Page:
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Washington v. Levy Food Service

United States District Court, District of Columbia

June 26, 2019

THOMASINE WASHINGTON, Plaintiff,
v.
LEVY FOOD SERVICE, Defendant.

          MEMORANDUM OPINION

          AMY BERMAN JACKSON, UNITED STATES DISTRICT JUDGE

         Thomasine Washington (“plaintiff”) filed her complaint in the Superior Court of the District of Columbia on October 17, 2018. Levy Premium Foodservice Limited Partnership (“Levy Foodservice”) removed the case on November 26, 2018, and filed a motion to dismiss (ECF No. 6) with a supporting memorandum (ECF No. 6-1, “Def.'s Mem.”) on December 3, 2018. The Court issued an Order (ECF No. 7) directing plaintiff to file her opposition or other response to the motion by January 3, 2019. Plaintiff did not comply with the Order, and on January 18, 2019, the Court issued a Memorandum Opinion and Order (ECF Nos. 9-10) dismissing the complaint and this civil action without prejudice. See Washington v. Levy Food Serv., No. 18-cv-2742, 2019 WL 266328, at *1 (D.D.C. Jan. 18, 2019).

         On January 23, 2019, the Clerk of Court received documents from plaintiff and opened a new case, Civ. No. 19-0144. The Court construed this submission and its exhibits instead as a motion to reconsider the dismissal of Civ. No. 18-2742 (ECF No. 12), granted plaintiff's motion, reopened Civ. No. 18-2742, vacated its prior Memorandum Opinion and Order, set March 25, 2019 as the deadline for plaintiff's opposition or other response to Levy Foodservice's motion to dismiss, and terminated Civ. No. 19-0144. The Clerk of Court received plaintiff's opposition to Levy Foodservice's motion on March 22, 2019, and the Court granted leave to file it (ECF No. 17, “Pl.'s Opp'n”) on April 4, 2019.

         It is apparent from the materials provided by plaintiff that she has in fact received medical attention for certain conditions that are of great concern to her, and that she is dissatisfied with the manner in which she was treated by her former employer. Those things can be very frustrating and disappointing. But the complaint, even when read in connection with all of the other pleadings in the case, and even when plaintiff is given the benefit of all inferences that can be drawn from her pleadings, is simply too vague, and it contains too few facts, to state a claim upon which relief can be granted.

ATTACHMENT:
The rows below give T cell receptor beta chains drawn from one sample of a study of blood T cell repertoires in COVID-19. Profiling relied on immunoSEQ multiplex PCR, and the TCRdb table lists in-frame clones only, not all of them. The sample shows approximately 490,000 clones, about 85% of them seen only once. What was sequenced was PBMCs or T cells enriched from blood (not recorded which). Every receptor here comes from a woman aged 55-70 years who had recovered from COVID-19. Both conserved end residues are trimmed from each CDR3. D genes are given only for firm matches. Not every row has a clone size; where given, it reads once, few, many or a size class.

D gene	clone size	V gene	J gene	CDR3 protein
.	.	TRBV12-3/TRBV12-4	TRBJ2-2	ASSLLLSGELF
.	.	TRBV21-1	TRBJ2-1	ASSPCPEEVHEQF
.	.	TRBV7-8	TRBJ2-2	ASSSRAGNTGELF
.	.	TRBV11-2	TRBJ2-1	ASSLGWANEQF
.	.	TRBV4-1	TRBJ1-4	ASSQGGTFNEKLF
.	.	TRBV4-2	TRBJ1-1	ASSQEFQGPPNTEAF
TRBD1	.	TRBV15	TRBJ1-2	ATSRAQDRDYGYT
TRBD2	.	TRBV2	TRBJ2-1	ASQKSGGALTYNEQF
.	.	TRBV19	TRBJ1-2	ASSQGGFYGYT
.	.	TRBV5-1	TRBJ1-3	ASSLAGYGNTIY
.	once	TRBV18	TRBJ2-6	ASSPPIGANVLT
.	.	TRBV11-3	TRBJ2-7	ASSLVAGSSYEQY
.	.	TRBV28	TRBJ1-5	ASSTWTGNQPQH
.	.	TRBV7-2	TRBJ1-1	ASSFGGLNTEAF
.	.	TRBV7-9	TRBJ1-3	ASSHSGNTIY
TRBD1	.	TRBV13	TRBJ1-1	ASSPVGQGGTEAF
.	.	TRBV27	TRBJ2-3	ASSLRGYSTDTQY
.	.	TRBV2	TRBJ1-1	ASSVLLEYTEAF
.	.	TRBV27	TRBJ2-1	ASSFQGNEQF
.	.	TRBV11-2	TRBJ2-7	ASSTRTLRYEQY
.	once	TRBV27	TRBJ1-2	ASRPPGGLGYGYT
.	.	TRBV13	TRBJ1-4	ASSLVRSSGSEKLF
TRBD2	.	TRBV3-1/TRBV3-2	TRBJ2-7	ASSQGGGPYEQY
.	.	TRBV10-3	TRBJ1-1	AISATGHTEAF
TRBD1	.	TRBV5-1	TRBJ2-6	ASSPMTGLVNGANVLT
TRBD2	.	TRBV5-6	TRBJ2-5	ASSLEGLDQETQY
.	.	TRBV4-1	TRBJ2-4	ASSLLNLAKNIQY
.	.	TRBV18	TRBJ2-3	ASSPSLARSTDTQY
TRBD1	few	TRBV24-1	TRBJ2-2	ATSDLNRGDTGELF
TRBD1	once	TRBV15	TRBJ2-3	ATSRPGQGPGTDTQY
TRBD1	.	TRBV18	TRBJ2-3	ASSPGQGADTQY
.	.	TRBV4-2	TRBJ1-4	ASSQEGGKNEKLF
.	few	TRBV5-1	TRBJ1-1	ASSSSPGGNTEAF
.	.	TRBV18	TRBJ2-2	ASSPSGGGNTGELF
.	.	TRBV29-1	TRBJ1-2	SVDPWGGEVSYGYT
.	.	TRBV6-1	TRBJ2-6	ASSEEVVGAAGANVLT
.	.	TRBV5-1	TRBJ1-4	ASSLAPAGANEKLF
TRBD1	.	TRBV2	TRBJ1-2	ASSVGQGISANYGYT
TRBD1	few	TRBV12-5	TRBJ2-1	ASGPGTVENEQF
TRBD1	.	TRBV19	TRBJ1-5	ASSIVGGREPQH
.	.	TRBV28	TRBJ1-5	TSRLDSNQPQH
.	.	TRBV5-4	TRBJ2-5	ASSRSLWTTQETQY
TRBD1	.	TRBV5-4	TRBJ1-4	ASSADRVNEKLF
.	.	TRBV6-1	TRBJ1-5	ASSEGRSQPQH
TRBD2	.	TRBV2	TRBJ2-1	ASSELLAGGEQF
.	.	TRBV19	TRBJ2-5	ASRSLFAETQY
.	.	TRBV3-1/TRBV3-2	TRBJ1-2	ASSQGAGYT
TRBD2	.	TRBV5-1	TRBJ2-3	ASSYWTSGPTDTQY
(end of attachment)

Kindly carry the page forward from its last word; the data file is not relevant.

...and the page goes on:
II. BACKGROUND

         Following a statement of the court's jurisdiction, the narrative portion of plaintiff's complaint (ECF No. 1-2 (“Compl.”) states:

I was wrongful [sic] Termination [sic] from my job[.] I had medical excuse I have my paper work from my doctor telling I needed breaks not to stand on my foot for 6 hr. a day the medical prombles [sic] to be set down in a chair in the stand but I told I had go down in the break room.

Id. at 3 (page number designated by ECF). The complaint concludes with a demand for judgment in the sum of $12, 000. Id. Attachments to the complaint show that plaintiff filed a formal charge of discrimination with the Equal Employment Opportunity Commission on August 30, 2018, the particulars of which were:

I am currently employed with [Levy Foodservice] and have been since 2008. My job classification is Line Prep.
I have been subjected to a hostile work environment . . . since 2016. They criticized my attire daily. I reported to Human Resources Department. They did not take any action. I am an individual with a disability. Respondent is aware of my disability. On or about June 2016, I give the doctor notes to a Human Resources representative. She refused to look at my documents. I tried to explain to her that I needed reasonable accommodations.
I believe I have been denied an accommodation and discriminated against in violation of the Americans with Disabilities Act of 1990, as amended.

Id., Ex. 2 (Charge of Discrimination) (exhibit numbers designated by the Court) at 1. Also attached to the complaint is a copy of the EEOC's September 5, 2018 notice that, “[b]ased upon its investigation, EEOC [was] unable to conclude that the information obtained establishes violations of the statutes.” Id., Ex. 1 (Dismissal and Notice of Rights) at 1.[1]

         The Court construes the complaint as one raising a claim under the Americans with Disabilities Act (“ADA”), alleging that Levy Foodservice discriminated against plaintiff by “not making reasonable accommodations to the known physical . . . limitations of an otherwise qualified ...


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